But do not despair, Flippanter! I'm happy and thriving and all that obnoxious shit. Things are going too well to be interesting. No doubt there's a looming monstrous clusterfuck that will be worth posting about, but until then things are great!


Posted by: togolosh | Link to this comment | 08- 4-15 1:44 PM
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How about "astonishing and ugly"? Because there are usually bystanders (classmates, colleagues, dinner companions, other people in your section at the opera not that I have had the slightest experience of the phenomenon, etc., etc.) and boy are they astonished when the bomb goes off.


Posted by: Flippanter | Link to this comment | 08- 4-15 1:50 PM
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169: I was just teasing meanly because it hit home, though I can't think of any witnesses to my flipping out. Certainly the girls know when I'm prickly and impatient, but no bombs per se.


Posted by: Thorn | Link to this comment | 08- 4-15 1:54 PM
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162
This is probably not the best place for it, but I've always been proud of myself for never having to call my wife to come get me because I'm too drunk to drive home or because I've been arrested on suspicion of DUI. I credit walkable neighborhoods, reasonable public transit, and deontological ethics.

While I actually do live in a walkable place with reasonable transit, I think a willingness to drink alone at home and a lack of a social life deserves more credit for my avoiding that fate.


Posted by: Cyrus | Link to this comment | 08- 4-15 2:15 PM
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"felt understood by him in a way I never had by my husband"

"I used to have all those feelings for my husband in the first year or two"

What am I missing that makes these two not contradictory?


Posted by: torque | Link to this comment | 08- 4-15 2:41 PM
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If you never drink alone, you can't be an alcoholic. Except that guy I was talking with at the bar one week and then he died of alcohol withdrawal the next week.


Posted by: Moby Hick | Link to this comment | 08- 4-15 2:48 PM
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If he'd only been willing to overcome his inhibitions and drink alone, he'd be with us today.


Posted by: LizardBreath | Link to this comment | 08- 4-15 2:52 PM
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You people and your passionate love affairs are pissing me off. I wish my divorce at least had some hot hanky-panky driving it rather than one partner sinking into depressive near-alcoholism while the other gets more and more bitter about the lack of partnership and co-parenting. That is, I guess I should say, providing that *I* got to be the one having the hot hanky-panky. Bitter, ironic and deprecated emoticon here.


Posted by: O.G. Ronnie | Link to this comment | 08- 4-15 2:52 PM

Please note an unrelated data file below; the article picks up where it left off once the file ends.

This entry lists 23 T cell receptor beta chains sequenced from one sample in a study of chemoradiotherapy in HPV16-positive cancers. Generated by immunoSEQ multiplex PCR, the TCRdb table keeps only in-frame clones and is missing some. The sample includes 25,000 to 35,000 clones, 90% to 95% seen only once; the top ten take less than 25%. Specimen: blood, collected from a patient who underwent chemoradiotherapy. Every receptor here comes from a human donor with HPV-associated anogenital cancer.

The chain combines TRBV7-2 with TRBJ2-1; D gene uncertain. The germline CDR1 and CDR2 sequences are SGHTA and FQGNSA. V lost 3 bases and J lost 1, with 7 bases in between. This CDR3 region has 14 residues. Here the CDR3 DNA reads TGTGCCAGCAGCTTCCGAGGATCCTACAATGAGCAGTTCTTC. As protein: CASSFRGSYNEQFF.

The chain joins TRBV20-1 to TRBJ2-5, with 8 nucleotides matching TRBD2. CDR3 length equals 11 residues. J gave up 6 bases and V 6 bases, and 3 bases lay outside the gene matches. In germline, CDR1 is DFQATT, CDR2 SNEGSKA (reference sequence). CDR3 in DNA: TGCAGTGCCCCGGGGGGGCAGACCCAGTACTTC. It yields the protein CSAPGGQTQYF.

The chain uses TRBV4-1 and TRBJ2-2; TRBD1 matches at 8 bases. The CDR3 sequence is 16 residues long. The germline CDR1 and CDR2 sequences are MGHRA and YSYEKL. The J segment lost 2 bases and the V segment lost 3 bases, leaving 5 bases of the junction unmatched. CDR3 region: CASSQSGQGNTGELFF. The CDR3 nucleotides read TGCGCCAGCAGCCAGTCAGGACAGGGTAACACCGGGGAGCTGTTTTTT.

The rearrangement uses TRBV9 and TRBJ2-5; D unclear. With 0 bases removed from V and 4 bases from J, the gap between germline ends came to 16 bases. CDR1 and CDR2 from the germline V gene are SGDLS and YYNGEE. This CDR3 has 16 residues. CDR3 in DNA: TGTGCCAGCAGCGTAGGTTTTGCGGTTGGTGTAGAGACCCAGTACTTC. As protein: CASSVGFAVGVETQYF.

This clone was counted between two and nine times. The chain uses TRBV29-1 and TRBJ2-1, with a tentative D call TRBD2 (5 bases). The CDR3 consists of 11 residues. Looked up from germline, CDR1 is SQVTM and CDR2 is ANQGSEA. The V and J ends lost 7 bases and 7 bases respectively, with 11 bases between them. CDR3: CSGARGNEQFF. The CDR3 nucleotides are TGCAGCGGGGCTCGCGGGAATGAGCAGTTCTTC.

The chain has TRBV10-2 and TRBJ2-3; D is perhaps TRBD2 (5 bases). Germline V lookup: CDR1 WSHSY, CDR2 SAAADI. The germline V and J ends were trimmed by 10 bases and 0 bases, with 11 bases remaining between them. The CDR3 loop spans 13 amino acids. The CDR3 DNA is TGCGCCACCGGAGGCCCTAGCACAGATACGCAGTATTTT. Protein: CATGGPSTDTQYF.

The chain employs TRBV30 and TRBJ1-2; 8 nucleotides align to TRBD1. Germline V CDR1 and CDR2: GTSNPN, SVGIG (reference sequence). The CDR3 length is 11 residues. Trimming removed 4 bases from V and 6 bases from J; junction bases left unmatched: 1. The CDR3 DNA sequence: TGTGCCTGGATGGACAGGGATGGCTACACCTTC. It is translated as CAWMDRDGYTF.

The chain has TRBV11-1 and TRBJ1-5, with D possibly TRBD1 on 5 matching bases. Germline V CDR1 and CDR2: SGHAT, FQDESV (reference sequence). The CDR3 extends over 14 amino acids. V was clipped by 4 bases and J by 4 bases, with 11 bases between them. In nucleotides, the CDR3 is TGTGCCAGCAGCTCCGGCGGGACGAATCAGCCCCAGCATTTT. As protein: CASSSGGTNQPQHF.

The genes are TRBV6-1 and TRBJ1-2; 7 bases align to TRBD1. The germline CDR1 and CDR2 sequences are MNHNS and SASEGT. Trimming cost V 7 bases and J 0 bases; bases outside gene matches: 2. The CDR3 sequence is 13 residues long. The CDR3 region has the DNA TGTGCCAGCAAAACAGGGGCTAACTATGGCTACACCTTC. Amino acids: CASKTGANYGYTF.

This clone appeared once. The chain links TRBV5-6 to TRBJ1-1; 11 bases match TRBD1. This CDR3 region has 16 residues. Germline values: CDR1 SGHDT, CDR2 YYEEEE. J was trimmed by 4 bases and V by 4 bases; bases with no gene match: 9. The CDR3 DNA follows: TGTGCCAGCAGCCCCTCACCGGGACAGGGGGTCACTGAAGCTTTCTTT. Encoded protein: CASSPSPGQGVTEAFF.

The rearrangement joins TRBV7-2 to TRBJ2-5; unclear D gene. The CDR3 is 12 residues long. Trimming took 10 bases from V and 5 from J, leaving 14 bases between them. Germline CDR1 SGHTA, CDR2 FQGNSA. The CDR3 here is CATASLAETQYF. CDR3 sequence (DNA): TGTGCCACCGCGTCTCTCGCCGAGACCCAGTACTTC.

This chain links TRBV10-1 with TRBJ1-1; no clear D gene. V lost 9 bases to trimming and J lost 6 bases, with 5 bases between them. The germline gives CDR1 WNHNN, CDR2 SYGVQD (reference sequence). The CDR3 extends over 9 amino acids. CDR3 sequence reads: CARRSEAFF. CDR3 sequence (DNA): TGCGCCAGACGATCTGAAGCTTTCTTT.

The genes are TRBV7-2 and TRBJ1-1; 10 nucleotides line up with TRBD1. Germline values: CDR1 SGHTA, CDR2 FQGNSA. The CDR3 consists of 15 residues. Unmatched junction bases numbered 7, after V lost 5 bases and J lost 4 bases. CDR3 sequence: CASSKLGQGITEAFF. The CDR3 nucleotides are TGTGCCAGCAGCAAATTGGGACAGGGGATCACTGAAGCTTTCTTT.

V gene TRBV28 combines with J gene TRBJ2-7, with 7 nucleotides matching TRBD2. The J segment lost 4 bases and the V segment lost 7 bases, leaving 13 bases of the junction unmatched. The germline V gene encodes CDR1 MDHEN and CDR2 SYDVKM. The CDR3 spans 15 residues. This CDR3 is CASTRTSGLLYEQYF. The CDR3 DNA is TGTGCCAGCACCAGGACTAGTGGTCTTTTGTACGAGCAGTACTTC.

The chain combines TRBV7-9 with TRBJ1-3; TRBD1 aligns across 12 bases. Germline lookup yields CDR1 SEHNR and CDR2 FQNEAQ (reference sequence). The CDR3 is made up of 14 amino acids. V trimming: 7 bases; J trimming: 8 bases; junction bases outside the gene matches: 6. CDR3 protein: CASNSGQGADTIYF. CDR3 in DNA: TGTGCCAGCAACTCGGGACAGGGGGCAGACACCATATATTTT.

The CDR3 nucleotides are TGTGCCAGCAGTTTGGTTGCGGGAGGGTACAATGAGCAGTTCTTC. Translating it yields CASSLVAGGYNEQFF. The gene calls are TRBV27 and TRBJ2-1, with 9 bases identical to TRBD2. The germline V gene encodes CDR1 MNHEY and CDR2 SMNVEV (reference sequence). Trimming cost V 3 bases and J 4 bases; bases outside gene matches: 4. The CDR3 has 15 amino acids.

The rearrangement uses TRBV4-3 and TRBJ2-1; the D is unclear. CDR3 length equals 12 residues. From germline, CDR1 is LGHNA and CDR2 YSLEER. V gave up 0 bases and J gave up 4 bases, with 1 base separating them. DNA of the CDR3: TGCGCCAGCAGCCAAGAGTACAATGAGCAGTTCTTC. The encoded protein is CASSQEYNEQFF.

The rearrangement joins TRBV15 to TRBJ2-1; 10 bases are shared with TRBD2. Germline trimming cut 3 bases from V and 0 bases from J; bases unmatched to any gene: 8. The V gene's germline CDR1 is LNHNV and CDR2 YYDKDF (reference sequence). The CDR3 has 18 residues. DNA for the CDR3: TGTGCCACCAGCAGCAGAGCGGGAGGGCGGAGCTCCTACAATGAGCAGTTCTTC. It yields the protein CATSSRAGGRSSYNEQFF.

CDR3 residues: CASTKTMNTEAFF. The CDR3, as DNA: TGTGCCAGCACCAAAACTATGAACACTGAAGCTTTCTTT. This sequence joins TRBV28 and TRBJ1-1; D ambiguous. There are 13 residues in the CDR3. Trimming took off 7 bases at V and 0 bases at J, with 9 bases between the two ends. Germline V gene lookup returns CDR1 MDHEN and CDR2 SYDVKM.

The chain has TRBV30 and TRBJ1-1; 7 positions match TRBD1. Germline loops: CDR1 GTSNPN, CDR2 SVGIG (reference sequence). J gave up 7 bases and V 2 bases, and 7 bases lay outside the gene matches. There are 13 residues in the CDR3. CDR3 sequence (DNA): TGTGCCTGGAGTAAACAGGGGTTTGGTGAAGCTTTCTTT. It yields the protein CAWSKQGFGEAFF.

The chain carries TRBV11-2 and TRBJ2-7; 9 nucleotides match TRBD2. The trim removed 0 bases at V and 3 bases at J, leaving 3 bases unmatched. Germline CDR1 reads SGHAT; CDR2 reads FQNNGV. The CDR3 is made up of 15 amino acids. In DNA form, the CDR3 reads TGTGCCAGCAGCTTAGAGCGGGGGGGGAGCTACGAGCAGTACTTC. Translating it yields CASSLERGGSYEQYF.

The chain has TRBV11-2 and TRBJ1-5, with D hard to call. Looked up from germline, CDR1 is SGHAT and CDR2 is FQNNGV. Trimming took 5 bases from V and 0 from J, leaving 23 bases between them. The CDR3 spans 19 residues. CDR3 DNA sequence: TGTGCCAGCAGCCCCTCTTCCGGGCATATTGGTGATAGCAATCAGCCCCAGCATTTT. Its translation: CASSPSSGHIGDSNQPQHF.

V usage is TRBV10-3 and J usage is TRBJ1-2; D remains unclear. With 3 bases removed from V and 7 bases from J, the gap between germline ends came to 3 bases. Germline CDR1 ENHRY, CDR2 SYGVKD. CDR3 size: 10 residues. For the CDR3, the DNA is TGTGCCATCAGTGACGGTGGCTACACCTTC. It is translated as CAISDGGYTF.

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Oh and Golda, a sudden drop in libido may be a sign of something medical/depression going on--has he been checked out by professionals?


Posted by: O.G. Ronnie | Link to this comment | 08- 4-15 2:55 PM
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Doctors or prostitutes?


Posted by: Moby Hick | Link to this comment | 08- 4-15 3:00 PM
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100: now I'm indignant on your behalf, AWB. Poly, lust, whatever, but in my world one doesn't cancel a made date for anything short of hospitalization, active duty, or Presidential request.

In other news from 1880, have all y'all tried sublimation? Maybe that's the capacitor that keeps my monogamy running. Also one gets so much done, as has often been observed of the Victorians.

(High five, JRoth.)


Posted by: clew | Link to this comment | 08- 4-15 3:24 PM
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Is that similar to repressing anger?


Posted by: Moby Hick | Link to this comment | 08- 4-15 3:30 PM
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178.first: Cosign. Among the poly people I know a date would only get cancelled for something as serious as a visit to the emergency room. I don't think being poly is at issue so much as being grossly inconsiderate.


Posted by: togolosh | Link to this comment | 08- 4-15 3:37 PM
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Also one gets so much done, as has often been observed of the Victorians.

I heartily endorse Maria's point about how the (upper class) Victorians felt about the importance of rest.

... [Reading] Ron Chernow's 1989 history of international finance, 'The House of Morgan'. (I'd actually thought there would be a lot more about Keynes in it than there was and, yes, I wanted to read all about Jack Morgan's yachts.)

One odd little strain running through the book was the strain of over-work, and how it was to be expected and dealt with. Collapse from nervous exhaustion and working too hard - by WASP bankers, of course, not their cleaning ladies - was so common as to be a frequent topic of conversation and correspondence.